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Interpretation of CPT Data

Whilst doing a Cone Penetration Test with an electric (piezo-)cone or electric measuring head quite a number of files are generated. Every single file has its own specific function. Please find underneath an inventory of all files produced and their purpose.

An electric CPT cone or electric measuring head is a high-precision measuring instruments designed, manufactured and tested in accordance with international standards. In order to obtain correct measuring results these instruments are calibrated and supplied with a calibration certificate and calibration file.

This calibration file is to be stored in the data acquisition software when putting the instrument in use. It contains all key reference data essential for the interpretation of obtained CPT data, such as the instrument ID, date of calibration, initial zero-points, graph scales, overload alarm values, cone area factors, and alike.

The extension of the calibration file is .cal

When beginning a CPT test, the data acquisition software asks the CPT operator to enter a number of data enabling to identify and to trace later on the specific CPT test results. The data asked are paramount for further processing of the CPT test results and it is strongly recommended to answer all questions asked carefully.

These data are stored in the header file belonging to a specific CPT test. The header file contains information on the project, such as the name of the client, the location, the job number; information on the CPT test such as the test number, date, start time, end time, ground level and pre-drill depth; and information on the measuring instrument used, such as the instrument ID, type of instrument, number of measuring channels and calibration factors.

Since the electric cone or measuring head is loaded during CPT testing, initial calibration values might shift. It is therefore compulsory to take zero-readings of each measuring channel of the instrument before and after every CPT test. The shift of the zero-readings, called the zero-shift, is also recorded in this header file and are to be taken into account when processing the CPT test results.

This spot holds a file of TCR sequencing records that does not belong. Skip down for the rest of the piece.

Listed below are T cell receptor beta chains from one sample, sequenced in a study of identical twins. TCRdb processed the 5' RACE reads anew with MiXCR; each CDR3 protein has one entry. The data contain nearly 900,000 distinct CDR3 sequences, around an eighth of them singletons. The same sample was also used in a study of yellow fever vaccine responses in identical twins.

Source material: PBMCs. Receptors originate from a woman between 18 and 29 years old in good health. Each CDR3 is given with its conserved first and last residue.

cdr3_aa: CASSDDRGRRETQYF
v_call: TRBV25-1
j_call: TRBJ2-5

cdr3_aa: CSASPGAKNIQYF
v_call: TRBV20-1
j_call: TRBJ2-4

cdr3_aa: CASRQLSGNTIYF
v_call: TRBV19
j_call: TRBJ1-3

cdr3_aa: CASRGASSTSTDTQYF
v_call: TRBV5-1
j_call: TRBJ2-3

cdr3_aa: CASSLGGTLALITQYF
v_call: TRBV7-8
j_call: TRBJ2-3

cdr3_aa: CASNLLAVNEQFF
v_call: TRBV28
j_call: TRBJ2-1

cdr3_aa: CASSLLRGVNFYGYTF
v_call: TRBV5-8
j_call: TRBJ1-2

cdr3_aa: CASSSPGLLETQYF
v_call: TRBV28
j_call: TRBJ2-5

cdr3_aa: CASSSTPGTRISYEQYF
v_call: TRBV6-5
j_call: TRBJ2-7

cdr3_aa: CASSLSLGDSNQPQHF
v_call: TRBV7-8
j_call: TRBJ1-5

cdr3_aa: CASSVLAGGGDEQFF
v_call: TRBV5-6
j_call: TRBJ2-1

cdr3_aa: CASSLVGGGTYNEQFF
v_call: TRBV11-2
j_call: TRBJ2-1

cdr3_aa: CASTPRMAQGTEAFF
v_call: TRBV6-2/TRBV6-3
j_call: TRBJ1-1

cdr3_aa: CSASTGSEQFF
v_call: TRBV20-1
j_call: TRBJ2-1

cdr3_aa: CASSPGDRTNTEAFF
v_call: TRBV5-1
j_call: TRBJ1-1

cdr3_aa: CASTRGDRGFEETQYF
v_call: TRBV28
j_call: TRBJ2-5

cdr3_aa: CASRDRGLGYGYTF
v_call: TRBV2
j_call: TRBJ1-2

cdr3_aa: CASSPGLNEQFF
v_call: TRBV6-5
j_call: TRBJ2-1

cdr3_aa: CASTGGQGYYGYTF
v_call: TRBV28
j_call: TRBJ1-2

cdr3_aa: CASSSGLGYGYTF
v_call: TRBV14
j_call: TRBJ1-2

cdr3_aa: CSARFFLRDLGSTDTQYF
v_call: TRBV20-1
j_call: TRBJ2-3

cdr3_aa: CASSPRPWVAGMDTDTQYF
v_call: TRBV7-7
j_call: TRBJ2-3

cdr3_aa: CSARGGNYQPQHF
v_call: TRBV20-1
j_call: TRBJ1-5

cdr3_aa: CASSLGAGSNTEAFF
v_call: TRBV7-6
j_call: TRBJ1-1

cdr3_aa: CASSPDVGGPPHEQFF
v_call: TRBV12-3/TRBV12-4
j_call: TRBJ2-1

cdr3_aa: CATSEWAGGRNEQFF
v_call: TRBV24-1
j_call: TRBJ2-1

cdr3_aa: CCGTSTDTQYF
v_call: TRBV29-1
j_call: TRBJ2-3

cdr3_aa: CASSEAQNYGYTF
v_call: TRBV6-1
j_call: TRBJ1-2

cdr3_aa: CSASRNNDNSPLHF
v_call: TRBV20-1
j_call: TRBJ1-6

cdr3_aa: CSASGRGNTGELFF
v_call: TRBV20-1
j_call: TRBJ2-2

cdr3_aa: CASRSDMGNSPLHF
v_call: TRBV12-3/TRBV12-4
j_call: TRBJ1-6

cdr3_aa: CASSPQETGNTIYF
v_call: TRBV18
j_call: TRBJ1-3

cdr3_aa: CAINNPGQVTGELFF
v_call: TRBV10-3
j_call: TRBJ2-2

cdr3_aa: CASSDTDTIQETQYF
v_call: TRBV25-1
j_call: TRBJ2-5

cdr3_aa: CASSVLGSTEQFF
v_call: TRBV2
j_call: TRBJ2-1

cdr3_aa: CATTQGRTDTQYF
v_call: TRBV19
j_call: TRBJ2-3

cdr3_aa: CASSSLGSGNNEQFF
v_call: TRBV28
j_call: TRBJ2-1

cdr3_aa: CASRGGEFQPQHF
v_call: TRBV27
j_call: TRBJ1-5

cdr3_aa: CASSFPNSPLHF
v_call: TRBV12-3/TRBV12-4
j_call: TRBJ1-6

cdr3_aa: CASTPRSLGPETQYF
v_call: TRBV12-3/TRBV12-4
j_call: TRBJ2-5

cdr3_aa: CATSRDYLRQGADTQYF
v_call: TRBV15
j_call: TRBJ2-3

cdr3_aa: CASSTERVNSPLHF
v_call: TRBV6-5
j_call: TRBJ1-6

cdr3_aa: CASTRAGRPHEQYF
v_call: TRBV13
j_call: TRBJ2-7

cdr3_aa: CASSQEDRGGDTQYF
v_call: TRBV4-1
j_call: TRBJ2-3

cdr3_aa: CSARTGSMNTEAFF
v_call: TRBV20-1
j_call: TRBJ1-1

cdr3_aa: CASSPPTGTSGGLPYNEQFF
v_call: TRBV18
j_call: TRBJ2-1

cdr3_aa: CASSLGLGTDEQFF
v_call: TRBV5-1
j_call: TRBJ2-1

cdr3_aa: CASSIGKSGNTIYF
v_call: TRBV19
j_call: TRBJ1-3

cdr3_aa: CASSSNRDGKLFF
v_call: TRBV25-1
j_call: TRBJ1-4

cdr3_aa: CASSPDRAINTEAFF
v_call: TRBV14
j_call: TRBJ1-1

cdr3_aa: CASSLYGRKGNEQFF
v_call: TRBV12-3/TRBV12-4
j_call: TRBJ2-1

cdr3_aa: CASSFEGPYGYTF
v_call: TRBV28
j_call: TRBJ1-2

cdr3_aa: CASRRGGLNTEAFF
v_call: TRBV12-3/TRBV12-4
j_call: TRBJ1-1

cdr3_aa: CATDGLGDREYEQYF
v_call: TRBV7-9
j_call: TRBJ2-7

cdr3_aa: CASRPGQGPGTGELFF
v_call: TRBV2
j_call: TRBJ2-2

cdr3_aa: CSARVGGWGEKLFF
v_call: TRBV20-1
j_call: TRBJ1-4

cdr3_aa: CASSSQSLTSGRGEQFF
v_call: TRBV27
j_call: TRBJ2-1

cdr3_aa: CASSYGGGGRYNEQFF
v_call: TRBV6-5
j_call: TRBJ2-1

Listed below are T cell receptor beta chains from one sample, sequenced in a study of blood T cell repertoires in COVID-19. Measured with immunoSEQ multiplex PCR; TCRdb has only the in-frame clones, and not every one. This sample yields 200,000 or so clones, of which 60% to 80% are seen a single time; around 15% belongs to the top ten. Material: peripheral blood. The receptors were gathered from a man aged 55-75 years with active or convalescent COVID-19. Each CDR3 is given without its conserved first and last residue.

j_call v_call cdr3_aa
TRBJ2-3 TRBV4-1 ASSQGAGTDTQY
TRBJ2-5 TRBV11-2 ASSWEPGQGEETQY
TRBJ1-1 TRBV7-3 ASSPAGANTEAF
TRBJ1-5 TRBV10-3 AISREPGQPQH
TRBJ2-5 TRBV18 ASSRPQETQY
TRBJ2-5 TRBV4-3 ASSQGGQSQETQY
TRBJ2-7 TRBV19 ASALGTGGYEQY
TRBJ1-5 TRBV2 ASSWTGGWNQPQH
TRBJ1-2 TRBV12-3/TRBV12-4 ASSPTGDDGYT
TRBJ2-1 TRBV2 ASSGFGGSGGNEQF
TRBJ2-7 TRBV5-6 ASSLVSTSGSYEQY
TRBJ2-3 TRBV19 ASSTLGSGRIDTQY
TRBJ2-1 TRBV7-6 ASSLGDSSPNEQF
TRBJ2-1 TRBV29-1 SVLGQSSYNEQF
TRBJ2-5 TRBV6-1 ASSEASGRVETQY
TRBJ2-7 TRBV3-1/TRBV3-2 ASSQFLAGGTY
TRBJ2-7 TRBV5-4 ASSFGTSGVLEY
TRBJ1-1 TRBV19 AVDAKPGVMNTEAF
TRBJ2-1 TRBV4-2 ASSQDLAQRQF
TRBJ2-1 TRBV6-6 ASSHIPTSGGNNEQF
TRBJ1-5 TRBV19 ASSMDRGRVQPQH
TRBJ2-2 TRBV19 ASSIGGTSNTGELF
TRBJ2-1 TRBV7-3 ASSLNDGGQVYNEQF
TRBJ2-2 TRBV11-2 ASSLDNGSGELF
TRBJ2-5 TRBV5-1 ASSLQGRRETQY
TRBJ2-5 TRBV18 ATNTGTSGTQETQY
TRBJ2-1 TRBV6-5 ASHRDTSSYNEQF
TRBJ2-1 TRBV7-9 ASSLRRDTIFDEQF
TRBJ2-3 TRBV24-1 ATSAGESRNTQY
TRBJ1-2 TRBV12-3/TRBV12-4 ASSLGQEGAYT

The extension of the header file is .0xy
xy stands for the CPT test number done in this specific project (a value ranging from 01 to 99).

Log File “0” is normally called the zero-file and contains the raw non-processed data coming from the field. It contains all measuring values recorded during the CPT test separated by a spacer bar. Every line in the log file represents the values measured after 1 cm penetration progress.

The log file comes is different formats. The CPT operator can, before starting the CPT test, select the required output format.

The extension of the zero-file is .Lxy
xy stands for the CPT test number done in this specific project (a value ranging from 01 to 99).

Log File “1” is normally called the one-file and contains the raw data coming from the field corrected for the before CPT test zero-readings of the applied measuring instrument. The lay-out is identical to that of the Log File “0”.

The extension of the one-file is .1xy
xy stands for the CPT test number done in this specific project (a value ranging from 01 to 99).

The measured values stored in above mentioned “0” and “1” log files are in count units and are to be converted into engineering parameters. The conversion of the count units in mV values is pretty straightforward; 3 count units equal 1 mV. By means of the data stored in the calibration file these mV values can be converted in the relevant engineering parameters.

Every line represents the data recorded over 1 cm depth (= 10 pulses generated by the depth
synchronisation encoder).

Every line consists of 12 different elements, i.e.:

  • Element 1: represents the tip resistance (in count units)